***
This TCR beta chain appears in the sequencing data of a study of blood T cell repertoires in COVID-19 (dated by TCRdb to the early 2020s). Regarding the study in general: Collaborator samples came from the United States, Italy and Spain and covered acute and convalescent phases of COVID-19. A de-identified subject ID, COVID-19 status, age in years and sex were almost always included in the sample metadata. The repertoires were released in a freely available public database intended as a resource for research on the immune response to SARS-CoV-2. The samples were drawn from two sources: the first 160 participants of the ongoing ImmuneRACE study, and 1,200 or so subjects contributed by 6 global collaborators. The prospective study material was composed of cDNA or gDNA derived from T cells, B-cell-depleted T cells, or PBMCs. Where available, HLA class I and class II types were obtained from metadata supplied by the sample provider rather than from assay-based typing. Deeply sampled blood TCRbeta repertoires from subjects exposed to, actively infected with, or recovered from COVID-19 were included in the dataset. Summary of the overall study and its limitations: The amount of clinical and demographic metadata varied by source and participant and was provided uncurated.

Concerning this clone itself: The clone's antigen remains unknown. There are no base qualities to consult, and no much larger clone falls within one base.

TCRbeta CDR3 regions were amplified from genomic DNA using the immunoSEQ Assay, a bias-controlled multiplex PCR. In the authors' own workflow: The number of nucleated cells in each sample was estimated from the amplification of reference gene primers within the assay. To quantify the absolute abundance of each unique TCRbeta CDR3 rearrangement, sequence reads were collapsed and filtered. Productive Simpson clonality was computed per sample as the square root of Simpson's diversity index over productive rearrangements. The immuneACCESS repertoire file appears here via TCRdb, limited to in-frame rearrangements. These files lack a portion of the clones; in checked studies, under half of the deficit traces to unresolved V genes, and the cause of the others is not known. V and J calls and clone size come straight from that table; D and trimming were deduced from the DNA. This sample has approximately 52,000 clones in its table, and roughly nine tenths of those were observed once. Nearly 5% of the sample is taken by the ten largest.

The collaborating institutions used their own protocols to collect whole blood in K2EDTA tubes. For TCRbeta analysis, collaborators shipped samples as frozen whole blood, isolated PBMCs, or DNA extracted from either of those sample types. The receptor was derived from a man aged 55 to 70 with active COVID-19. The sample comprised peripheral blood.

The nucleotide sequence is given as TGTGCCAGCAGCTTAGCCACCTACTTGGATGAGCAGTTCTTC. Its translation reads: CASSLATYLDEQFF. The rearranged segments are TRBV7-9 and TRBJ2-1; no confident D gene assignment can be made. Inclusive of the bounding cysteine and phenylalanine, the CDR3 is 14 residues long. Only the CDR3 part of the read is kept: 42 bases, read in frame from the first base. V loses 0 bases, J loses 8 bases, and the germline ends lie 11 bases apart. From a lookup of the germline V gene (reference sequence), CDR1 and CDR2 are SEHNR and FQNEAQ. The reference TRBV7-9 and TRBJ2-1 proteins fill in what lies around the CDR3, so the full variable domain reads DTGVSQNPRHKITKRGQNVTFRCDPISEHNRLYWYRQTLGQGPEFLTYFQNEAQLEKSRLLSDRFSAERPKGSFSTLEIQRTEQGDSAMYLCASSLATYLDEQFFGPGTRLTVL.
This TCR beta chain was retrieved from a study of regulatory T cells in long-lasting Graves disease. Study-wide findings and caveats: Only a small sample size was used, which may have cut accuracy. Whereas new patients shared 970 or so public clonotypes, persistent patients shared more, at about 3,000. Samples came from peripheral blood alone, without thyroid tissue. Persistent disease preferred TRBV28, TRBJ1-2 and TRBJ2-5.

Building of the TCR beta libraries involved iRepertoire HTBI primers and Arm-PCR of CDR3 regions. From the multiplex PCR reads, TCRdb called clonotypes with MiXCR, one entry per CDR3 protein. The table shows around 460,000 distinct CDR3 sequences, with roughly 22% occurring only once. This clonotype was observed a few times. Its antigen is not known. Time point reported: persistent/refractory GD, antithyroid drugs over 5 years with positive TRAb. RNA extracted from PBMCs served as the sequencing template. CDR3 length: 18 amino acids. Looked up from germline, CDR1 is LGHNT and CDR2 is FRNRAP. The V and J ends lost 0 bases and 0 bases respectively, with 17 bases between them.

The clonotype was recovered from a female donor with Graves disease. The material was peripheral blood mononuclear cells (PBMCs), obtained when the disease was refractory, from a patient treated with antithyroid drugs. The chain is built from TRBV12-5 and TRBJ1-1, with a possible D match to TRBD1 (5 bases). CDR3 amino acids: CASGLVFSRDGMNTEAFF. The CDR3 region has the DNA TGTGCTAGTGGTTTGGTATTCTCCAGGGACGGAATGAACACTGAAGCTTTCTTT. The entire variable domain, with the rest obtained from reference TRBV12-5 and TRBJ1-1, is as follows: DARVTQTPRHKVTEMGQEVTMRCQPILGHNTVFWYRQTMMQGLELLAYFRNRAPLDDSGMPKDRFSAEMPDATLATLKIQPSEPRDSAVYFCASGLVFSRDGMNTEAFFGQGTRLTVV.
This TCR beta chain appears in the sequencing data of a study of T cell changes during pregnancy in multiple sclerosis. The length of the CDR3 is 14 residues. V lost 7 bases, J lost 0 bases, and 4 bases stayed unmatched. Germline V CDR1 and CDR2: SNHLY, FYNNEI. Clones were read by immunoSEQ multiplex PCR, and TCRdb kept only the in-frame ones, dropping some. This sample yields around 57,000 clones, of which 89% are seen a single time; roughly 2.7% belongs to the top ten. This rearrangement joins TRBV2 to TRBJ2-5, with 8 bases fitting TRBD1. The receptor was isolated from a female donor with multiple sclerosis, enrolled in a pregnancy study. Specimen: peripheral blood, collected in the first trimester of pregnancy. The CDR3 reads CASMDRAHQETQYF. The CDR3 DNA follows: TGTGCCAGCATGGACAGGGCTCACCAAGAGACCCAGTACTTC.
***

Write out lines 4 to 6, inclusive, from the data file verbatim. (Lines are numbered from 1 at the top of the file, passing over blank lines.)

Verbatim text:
The collaborating institutions used their own protocols to collect whole blood in K2EDTA tubes. For TCRbeta analysis, collaborators shipped samples as frozen whole blood, isolated PBMCs, or DNA extracted from either of those sample types. The receptor was derived from a man aged 55 to 70 with active COVID-19. The sample comprised peripheral blood.

The nucleotide sequence is given as TGTGCCAGCAGCTTAGCCACCTACTTGGATGAGCAGTTCTTC. Its translation reads: CASSLATYLDEQFF. The rearranged segments are TRBV7-9 and TRBJ2-1; no confident D gene assignment can be made. Inclusive of the bounding cysteine and phenylalanine, the CDR3 is 14 residues long. Only the CDR3 part of the read is kept: 42 bases, read in frame from the first base. V loses 0 bases, J loses 8 bases, and the germline ends lie 11 bases apart. From a lookup of the germline V gene (reference sequence), CDR1 and CDR2 are SEHNR and FQNEAQ. The reference TRBV7-9 and TRBJ2-1 proteins fill in what lies around the CDR3, so the full variable domain reads DTGVSQNPRHKITKRGQNVTFRCDPISEHNRLYWYRQTLGQGPEFLTYFQNEAQLEKSRLLSDRFSAERPKGSFSTLEIQRTEQGDSAMYLCASSLATYLDEQFFGPGTRLTVL.
This TCR beta chain was retrieved from a study of regulatory T cells in long-lasting Graves disease. Study-wide findings and caveats: Only a small sample size was used, which may have cut accuracy. Whereas new patients shared 970 or so public clonotypes, persistent patients shared more, at about 3,000. Samples came from peripheral blood alone, without thyroid tissue. Persistent disease preferred TRBV28, TRBJ1-2 and TRBJ2-5.